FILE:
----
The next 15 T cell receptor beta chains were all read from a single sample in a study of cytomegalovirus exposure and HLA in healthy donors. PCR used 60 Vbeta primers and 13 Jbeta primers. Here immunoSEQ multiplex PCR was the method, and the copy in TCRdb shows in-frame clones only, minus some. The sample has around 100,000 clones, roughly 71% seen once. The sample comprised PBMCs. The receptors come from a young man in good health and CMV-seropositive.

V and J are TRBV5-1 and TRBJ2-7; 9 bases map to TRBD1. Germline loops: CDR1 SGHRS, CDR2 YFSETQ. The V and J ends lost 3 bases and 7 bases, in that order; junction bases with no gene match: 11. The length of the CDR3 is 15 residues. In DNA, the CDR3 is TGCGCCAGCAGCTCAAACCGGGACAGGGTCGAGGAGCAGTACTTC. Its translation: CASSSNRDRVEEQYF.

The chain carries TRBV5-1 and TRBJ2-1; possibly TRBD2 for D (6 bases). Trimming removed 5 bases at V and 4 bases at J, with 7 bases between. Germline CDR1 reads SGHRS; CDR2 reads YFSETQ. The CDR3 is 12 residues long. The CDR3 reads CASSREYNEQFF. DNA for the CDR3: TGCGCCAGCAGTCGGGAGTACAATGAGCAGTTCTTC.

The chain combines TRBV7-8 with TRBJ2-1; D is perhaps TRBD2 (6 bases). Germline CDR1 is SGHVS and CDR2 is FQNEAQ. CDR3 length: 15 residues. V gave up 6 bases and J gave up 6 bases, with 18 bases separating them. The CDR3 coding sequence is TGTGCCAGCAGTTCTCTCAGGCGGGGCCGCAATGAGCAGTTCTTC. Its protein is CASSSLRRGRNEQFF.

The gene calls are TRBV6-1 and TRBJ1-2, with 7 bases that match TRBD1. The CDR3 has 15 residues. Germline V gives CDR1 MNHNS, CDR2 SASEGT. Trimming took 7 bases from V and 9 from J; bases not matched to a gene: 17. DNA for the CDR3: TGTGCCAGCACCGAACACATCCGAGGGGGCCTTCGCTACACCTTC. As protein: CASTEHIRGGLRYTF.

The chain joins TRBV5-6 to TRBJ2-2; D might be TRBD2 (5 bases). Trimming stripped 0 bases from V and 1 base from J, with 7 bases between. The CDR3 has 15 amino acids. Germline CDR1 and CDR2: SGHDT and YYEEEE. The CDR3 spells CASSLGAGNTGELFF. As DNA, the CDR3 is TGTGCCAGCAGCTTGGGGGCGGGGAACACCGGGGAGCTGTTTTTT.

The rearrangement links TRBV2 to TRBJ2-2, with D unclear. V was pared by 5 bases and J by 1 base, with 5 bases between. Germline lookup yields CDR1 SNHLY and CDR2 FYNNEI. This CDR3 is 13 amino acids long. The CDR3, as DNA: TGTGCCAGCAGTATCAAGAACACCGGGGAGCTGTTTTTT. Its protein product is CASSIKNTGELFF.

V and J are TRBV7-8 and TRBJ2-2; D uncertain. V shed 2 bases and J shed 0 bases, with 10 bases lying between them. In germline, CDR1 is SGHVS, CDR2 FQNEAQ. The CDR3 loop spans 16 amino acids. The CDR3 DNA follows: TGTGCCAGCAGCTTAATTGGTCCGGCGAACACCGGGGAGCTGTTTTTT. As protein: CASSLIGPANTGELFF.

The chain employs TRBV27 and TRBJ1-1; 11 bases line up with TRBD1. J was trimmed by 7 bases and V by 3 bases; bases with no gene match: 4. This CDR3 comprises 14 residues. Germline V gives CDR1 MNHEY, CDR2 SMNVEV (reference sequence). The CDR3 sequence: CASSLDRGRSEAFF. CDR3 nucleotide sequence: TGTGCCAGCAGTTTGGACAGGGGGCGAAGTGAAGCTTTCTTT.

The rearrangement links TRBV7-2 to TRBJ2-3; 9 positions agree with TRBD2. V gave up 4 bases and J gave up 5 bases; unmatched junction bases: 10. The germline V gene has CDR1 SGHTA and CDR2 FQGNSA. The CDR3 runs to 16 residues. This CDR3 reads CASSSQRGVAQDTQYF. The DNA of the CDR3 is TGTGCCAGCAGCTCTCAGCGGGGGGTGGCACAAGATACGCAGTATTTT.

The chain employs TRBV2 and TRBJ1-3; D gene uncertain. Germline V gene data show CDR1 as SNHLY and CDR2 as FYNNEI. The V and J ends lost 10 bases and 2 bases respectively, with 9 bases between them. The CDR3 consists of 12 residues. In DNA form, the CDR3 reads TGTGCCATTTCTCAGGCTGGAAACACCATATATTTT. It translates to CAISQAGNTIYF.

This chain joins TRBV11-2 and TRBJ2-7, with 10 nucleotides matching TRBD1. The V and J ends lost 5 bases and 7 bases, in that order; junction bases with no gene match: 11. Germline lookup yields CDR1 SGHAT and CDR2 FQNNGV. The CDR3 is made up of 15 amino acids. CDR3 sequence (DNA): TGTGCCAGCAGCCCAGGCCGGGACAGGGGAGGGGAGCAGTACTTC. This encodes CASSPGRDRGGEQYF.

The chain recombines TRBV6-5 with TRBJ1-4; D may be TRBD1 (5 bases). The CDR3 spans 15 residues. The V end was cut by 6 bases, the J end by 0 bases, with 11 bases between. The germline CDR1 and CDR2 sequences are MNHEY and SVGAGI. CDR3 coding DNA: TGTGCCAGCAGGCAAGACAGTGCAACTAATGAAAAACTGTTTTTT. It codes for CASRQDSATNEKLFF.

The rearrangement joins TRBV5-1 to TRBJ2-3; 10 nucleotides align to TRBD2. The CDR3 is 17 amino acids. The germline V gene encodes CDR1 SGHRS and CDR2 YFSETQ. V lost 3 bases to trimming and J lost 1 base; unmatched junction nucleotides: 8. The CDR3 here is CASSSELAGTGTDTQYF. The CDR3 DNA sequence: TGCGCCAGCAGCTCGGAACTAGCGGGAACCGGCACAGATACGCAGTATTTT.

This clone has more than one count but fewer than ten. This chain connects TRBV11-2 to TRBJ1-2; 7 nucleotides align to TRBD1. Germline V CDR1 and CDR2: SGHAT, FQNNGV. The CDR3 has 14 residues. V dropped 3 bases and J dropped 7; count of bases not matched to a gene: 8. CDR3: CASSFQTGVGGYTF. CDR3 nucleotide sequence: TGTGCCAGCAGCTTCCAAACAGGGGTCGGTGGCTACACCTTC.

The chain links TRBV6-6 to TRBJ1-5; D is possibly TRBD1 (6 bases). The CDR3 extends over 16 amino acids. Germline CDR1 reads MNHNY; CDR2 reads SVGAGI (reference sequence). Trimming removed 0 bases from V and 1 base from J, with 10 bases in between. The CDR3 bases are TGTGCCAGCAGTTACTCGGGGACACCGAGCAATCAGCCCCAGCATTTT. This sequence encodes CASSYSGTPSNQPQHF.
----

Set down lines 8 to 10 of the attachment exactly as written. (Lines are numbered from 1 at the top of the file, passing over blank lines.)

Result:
V and J are TRBV7-8 and TRBJ2-2; D uncertain. V shed 2 bases and J shed 0 bases, with 10 bases lying between them. In germline, CDR1 is SGHVS, CDR2 FQNEAQ. The CDR3 loop spans 16 amino acids. The CDR3 DNA follows: TGTGCCAGCAGCTTAATTGGTCCGGCGAACACCGGGGAGCTGTTTTTT. As protein: CASSLIGPANTGELFF.

The chain employs TRBV27 and TRBJ1-1; 11 bases line up with TRBD1. J was trimmed by 7 bases and V by 3 bases; bases with no gene match: 4. This CDR3 comprises 14 residues. Germline V gives CDR1 MNHEY, CDR2 SMNVEV (reference sequence). The CDR3 sequence: CASSLDRGRSEAFF. CDR3 nucleotide sequence: TGTGCCAGCAGTTTGGACAGGGGGCGAAGTGAAGCTTTCTTT.

The rearrangement links TRBV7-2 to TRBJ2-3; 9 positions agree with TRBD2. V gave up 4 bases and J gave up 5 bases; unmatched junction bases: 10. The germline V gene has CDR1 SGHTA and CDR2 FQGNSA. The CDR3 runs to 16 residues. This CDR3 reads CASSSQRGVAQDTQYF. The DNA of the CDR3 is TGTGCCAGCAGCTCTCAGCGGGGGGTGGCACAAGATACGCAGTATTTT.